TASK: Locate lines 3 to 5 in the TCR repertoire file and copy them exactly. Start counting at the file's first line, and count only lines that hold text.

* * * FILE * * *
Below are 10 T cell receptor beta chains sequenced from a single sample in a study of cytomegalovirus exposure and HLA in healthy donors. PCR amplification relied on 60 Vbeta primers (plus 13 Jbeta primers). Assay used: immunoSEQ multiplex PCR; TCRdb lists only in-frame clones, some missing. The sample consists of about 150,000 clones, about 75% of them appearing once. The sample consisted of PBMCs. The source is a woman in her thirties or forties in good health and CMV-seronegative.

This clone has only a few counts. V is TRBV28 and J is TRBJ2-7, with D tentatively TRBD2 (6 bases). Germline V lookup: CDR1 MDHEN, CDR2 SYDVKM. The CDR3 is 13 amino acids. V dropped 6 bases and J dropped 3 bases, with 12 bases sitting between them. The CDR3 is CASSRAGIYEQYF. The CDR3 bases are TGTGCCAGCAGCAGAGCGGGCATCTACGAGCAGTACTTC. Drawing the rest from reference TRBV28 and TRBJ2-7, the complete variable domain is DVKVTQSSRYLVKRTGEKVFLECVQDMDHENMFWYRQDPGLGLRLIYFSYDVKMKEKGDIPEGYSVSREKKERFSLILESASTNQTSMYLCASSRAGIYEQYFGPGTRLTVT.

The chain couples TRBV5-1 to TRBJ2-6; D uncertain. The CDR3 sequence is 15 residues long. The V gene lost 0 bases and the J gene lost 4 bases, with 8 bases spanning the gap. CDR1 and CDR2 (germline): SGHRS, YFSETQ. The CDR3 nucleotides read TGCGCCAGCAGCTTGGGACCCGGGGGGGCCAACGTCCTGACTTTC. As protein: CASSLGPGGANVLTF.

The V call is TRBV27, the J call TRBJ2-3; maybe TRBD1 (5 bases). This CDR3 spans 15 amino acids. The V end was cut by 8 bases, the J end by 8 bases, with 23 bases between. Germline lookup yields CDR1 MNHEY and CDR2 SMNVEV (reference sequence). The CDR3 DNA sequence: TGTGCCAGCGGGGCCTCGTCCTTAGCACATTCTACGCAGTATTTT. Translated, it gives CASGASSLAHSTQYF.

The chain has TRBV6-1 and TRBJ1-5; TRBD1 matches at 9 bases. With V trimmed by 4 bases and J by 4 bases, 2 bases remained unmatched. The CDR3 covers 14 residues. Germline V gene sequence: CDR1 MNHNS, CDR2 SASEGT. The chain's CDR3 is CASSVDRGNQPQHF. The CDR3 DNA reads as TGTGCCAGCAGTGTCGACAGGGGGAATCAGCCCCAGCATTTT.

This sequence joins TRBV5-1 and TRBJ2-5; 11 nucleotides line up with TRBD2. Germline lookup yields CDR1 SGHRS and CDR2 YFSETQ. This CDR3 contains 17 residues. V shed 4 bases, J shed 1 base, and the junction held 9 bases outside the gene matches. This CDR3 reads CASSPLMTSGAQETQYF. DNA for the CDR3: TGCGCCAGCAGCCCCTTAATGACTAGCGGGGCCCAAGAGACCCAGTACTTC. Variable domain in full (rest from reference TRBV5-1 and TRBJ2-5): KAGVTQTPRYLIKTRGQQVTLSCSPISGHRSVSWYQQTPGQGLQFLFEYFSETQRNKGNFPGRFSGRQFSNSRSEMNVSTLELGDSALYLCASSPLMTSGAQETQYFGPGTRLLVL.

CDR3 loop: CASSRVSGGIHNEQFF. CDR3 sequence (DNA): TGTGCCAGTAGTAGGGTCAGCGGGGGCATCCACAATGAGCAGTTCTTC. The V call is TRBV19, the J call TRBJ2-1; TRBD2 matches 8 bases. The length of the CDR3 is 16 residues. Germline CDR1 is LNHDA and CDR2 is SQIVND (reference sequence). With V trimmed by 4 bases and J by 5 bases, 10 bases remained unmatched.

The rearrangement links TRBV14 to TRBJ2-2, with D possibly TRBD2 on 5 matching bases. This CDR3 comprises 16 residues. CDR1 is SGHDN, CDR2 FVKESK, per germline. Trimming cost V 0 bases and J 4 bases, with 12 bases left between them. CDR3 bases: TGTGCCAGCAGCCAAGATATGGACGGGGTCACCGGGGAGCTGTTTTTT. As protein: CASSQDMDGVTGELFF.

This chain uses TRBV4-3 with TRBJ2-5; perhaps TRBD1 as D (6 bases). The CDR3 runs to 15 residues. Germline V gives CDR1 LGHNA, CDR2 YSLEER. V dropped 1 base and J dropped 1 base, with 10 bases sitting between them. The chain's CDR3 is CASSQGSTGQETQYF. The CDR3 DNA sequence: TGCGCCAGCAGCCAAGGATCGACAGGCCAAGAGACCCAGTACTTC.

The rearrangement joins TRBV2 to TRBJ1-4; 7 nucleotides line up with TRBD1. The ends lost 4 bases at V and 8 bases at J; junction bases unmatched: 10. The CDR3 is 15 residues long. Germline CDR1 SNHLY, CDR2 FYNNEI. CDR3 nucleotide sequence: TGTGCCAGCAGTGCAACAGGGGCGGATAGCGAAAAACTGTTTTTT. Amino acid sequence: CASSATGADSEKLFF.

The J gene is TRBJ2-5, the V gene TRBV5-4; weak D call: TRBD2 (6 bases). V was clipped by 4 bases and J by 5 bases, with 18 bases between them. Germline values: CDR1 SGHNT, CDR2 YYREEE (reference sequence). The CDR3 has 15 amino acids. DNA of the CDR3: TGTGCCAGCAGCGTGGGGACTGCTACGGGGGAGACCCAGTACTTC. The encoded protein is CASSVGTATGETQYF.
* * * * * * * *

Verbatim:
The chain couples TRBV5-1 to TRBJ2-6; D uncertain. The CDR3 sequence is 15 residues long. The V gene lost 0 bases and the J gene lost 4 bases, with 8 bases spanning the gap. CDR1 and CDR2 (germline): SGHRS, YFSETQ. The CDR3 nucleotides read TGCGCCAGCAGCTTGGGACCCGGGGGGGCCAACGTCCTGACTTTC. As protein: CASSLGPGGANVLTF.

The V call is TRBV27, the J call TRBJ2-3; maybe TRBD1 (5 bases). This CDR3 spans 15 amino acids. The V end was cut by 8 bases, the J end by 8 bases, with 23 bases between. Germline lookup yields CDR1 MNHEY and CDR2 SMNVEV (reference sequence). The CDR3 DNA sequence: TGTGCCAGCGGGGCCTCGTCCTTAGCACATTCTACGCAGTATTTT. Translated, it gives CASGASSLAHSTQYF.

The chain has TRBV6-1 and TRBJ1-5; TRBD1 matches at 9 bases. With V trimmed by 4 bases and J by 4 bases, 2 bases remained unmatched. The CDR3 covers 14 residues. Germline V gene sequence: CDR1 MNHNS, CDR2 SASEGT. The chain's CDR3 is CASSVDRGNQPQHF. The CDR3 DNA reads as TGTGCCAGCAGTGTCGACAGGGGGAATCAGCCCCAGCATTTT.